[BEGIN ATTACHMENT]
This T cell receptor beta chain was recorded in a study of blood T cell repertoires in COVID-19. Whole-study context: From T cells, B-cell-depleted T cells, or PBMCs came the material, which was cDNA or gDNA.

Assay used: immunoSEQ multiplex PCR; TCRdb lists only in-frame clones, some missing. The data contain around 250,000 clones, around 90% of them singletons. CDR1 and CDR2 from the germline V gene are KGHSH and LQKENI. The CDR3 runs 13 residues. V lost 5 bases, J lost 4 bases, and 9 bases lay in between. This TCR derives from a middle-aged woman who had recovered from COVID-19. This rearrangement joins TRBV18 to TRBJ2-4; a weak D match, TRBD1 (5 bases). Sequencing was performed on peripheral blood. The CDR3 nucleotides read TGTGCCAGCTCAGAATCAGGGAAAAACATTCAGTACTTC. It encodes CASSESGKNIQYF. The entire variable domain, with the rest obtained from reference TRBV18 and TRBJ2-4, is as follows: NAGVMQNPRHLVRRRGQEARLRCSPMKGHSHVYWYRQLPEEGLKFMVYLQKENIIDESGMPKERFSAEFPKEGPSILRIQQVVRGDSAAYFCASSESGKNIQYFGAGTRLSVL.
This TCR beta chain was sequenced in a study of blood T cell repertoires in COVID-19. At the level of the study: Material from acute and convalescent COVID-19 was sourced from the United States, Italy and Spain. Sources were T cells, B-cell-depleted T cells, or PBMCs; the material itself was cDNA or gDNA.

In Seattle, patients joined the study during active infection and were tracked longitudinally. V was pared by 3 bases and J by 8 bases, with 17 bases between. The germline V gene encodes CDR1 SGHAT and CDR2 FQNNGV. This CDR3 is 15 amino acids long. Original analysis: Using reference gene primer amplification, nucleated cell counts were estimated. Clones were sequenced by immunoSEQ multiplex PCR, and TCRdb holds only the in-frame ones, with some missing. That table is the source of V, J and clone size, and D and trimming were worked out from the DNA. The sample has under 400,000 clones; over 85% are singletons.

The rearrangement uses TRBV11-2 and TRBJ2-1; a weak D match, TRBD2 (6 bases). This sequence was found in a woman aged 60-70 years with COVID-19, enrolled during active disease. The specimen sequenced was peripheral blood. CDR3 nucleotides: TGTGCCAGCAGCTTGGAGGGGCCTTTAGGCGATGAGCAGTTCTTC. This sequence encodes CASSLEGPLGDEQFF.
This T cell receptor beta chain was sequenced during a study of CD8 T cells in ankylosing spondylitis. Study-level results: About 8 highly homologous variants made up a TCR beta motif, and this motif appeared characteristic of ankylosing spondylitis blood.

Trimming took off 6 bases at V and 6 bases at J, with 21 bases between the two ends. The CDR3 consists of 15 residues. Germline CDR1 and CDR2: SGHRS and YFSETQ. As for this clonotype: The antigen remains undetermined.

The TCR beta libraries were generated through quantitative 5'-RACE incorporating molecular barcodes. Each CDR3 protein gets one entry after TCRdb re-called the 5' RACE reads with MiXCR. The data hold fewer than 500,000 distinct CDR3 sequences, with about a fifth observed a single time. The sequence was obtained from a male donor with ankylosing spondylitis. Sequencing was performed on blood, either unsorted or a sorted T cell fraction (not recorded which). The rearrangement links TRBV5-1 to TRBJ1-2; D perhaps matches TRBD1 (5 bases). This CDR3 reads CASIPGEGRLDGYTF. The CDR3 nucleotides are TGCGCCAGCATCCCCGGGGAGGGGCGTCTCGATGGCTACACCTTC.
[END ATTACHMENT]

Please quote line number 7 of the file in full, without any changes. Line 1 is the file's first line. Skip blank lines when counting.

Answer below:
Trimming took off 6 bases at V and 6 bases at J, with 21 bases between the two ends. The CDR3 consists of 15 residues. Germline CDR1 and CDR2: SGHRS and YFSETQ. As for this clonotype: The antigen remains undetermined.